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31.12.11

Classical Music Agenda: January 2012

Readers have long been asking for a monthly feature with picks for the best things to hear in the month to come. It is the sort of piece I have often written for other outlets, and now it will run here instead. My goal for this Classical Music Agenda is to have the widest possible awareness of what is being performed, from which only the most promising performances, no more than ten, will be selected each month.

EARLY MUSIC:
As noted earlier this month, Pope Benedict XVI has announced his plan to make clear and final the canonization of Hildegard von Bingen, the medieval abbess, mystic, and composer. Celebrate this most unusual woman, who will also be given the title Doctor of the Church, with a concert of her music by the outstanding vocal quartet Anonymous 4, joining with the period string players of the Folger Consort. The program also includes later medieval pieces by the composers of the Notre Dame school. January 6 and 7, 8 pm, in Washington National Cathedral, where the listening experience will be better the closer you are to the performers. Tickets: $30 to $50.

We have long been admirers of the playing of viola da gambist Paolo Pandolfo. You should not pass up the chance to hear him play at the Library of Congress, in a program that will combine music of J. S. Bach and the lesser-known Carl Friedrich Abel. January 28, 2 pm. Tickets: Free.

A recommendation for a trip to Baltimore does not come easily, but the concert by the Canadian HIP ensemble Les Violons du Roy at Shriver Hall, the only one in our area this season, is worth it. The program features music by Handel, Telemann, Sammartini, and Geminiani, with recorder player Maurice Steger as soloist. January 29, 5:30 pm. Tickets: $38.

MORE RECENT MUSIC:
Hannu Lintu's recent appearances with the National Symphony Orchestra and Baltimore Symphony Orchestra have been highlights of past seasons. The Finnish conductor returns to the NSO this month, with the added incentive of firecracker violinist Leila Josefowicz, to present Steven Mackey's violin concerto Beautiful Passing. Also on the program are a set of Debussy's preludes, orchestrated by Colin Matthews, and Sibelius's fifth symphony. January 12 to 14, Kennedy Center Concert Hall. Tickets: $20 to $85.


Hannu Lintu
Conductor Hannu Lintu
Christoph Eschenbach also offers a striking program with the NSO later this month. Jörg Widmann will serve as soloist in Mozart's golden clarinet concerto, as well as offer one of his own compositions, Armonica, featuring Christa Schönfeldinger on the glass armonica, the zany instrument featured earlier this year in Lucia di Lammermoor. January 26 to 29, Kennedy Center Concert Hall. Tickets: $20 to $85.

A LITTLE OF THIS:
Most of Opera Lafayette's performances recommend themselves, and even when they might disappoint it is still worth hearing lesser-known operas. Such is the case with this month's staged performance of Pierre-Alexandre Monsigny's opéra-comique Le Roi et le Fermier, which receives its modern-day premiere, in preparation for the company's debut in February at the Royal Opera in Versailles. January 20, Atlas Performing Arts Center (tickets, $20); January 21, 7:30 pm, in the Kennedy Center Terrace Theater (tickets, $65 -- SOLD OUT).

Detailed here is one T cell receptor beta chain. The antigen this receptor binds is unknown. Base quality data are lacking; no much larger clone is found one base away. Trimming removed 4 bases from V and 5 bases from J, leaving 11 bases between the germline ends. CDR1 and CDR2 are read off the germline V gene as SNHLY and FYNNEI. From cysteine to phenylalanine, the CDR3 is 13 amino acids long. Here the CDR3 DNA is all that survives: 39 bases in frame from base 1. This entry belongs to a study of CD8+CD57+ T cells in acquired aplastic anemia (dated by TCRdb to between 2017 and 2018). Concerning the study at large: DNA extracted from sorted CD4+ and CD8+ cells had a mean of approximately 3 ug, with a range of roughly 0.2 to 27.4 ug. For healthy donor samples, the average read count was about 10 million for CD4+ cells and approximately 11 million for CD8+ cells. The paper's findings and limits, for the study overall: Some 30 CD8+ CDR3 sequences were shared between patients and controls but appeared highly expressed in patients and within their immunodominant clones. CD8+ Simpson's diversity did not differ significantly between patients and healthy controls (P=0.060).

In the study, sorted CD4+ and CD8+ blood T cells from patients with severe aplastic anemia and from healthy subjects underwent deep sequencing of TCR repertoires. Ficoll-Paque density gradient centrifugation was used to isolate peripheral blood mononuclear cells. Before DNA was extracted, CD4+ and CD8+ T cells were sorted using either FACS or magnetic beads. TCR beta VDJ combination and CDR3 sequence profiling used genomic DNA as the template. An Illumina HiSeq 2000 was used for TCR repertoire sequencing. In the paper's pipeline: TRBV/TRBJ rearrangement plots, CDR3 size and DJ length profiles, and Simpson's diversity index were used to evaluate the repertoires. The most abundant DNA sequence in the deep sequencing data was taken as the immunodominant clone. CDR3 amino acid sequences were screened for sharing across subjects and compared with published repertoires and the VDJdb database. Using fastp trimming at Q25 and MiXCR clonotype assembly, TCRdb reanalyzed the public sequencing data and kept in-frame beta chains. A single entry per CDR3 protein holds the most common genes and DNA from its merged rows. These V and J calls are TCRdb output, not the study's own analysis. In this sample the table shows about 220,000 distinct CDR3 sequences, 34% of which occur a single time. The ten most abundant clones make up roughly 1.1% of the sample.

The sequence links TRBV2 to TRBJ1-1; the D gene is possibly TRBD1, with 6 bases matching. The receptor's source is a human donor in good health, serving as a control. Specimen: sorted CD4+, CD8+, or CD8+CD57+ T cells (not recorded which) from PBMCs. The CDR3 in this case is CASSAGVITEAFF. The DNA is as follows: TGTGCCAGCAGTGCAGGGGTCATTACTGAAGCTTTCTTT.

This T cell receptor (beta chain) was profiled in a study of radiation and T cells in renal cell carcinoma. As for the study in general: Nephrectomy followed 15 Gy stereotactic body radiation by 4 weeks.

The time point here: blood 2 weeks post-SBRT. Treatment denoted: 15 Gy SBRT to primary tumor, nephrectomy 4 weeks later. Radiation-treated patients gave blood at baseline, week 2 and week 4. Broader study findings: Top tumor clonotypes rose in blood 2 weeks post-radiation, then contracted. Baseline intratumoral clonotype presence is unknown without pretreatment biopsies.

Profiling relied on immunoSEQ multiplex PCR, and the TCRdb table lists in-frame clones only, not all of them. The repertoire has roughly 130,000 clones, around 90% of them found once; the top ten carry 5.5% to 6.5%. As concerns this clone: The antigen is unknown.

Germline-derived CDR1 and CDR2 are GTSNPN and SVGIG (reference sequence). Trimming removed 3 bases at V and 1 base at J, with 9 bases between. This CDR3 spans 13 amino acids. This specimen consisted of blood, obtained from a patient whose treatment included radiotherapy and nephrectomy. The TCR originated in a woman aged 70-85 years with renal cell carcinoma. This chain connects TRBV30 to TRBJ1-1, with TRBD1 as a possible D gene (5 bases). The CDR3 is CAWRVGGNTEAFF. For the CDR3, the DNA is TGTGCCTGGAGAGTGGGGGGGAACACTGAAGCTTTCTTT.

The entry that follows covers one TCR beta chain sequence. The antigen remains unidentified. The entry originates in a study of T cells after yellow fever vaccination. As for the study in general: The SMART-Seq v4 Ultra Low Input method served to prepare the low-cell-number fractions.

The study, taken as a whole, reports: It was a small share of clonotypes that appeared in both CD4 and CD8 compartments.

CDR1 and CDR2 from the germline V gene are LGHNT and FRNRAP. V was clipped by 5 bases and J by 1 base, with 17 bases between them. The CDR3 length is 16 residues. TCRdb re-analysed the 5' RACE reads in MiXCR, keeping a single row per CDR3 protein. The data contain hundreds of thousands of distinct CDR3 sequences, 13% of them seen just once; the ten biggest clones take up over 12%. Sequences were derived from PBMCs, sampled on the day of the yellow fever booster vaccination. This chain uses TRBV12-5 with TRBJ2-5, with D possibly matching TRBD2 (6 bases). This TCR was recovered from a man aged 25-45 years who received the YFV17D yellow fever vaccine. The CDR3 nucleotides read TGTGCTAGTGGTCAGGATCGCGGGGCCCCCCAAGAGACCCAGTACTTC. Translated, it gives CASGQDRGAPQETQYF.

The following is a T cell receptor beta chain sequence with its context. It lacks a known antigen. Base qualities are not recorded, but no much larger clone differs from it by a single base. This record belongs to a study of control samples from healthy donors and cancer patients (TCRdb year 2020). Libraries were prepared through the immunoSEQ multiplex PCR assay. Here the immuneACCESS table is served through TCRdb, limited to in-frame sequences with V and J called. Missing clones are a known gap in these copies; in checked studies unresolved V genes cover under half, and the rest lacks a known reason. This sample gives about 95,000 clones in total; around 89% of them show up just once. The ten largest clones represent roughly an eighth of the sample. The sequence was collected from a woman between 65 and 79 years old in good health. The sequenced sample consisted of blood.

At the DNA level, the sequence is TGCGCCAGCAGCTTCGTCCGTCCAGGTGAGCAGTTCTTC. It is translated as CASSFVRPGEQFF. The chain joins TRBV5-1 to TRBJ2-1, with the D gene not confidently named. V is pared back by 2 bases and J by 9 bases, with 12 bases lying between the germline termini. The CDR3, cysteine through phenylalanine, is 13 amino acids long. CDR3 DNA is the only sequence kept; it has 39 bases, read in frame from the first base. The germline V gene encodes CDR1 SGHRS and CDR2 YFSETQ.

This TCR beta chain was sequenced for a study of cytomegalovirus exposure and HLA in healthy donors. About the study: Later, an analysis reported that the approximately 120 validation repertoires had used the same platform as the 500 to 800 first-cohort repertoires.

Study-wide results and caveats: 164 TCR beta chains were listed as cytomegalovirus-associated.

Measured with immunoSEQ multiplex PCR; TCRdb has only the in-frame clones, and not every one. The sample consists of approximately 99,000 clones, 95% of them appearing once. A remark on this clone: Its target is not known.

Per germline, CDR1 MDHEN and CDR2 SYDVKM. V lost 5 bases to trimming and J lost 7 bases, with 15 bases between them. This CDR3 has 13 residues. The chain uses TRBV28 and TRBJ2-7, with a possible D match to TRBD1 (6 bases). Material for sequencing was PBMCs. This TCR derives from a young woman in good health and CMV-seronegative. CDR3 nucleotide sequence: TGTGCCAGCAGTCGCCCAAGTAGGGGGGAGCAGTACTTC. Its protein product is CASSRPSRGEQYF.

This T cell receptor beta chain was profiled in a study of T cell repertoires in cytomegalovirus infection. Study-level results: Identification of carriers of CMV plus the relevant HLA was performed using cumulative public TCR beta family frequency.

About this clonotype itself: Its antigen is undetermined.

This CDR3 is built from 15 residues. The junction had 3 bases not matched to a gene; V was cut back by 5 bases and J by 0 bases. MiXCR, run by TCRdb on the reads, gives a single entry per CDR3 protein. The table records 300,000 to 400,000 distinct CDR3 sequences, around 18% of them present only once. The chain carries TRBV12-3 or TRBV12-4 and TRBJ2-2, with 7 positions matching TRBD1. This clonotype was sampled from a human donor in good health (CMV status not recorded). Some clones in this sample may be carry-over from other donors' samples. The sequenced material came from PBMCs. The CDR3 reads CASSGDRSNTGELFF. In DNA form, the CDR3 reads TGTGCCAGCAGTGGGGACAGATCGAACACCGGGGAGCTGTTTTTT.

I had the chance to speak to violinist Joshua Bell earlier this month, about his upcoming WPAS recital, with pianist Sam Haywood. He was quick to confirm that he will not be performing incognito in the Metro this time, and for the rest of what he said look for an interview piece here later this month. Although I characterized his program as following his typical Romantic bent, Bell sees it as contrasting classical impulses (Mendelssohn and Brahms) with Romantic ones (Ravel, Ysaÿe, Gershwin). January 23, 8 pm, Kennedy Center Concert Hall. Tickets: $45 to $115.

In the dance slot this month, among a few excellent choices, is the outstanding choreography of Handel's L'Allegro, il Penseroso ed il Moderato by Mark Morris Dance Group. Morris's dances are always carefully matched to the music they set, performed live in this case by the Kennedy Center Opera House Orchestra, choral singers from the Washington Bach Consort, and four fine vocal soloists. Not to be missed. January 26 to 28, 7:30 pm, Kennedy Center Opera House. Tickets: $19 to $69.

The National Gallery of Art is reopening its 19th-Century French Galleries, and there is un tas de concerts to celebrate the event on the last weekend of the month. Performers include Men in Blaque, an unusual all-male choir from the University of California at Irvine, the Grammy-winning organist Paul Jacobs, The Singers Companye, organist Alexander Frey, and the NGA Vocal Ensemble. January 28 and 29, various times, NGA West Building. Tickets: Free.

You can be the judge of the opera singers of tomorrow, by attending the Metropolitan Opera National Council's Middle Atlantic Region Auditions. The best young singers from this part of the world will have the chance to sing two arias each, competing for the chance to go to New York for the national competition and a possible spot in the Met's Lindemann Young Artist Development Program. January 29, 2 pm, Kennedy Center Terrace Theater. Tickets: $32.

See the full calendar for the month of January.

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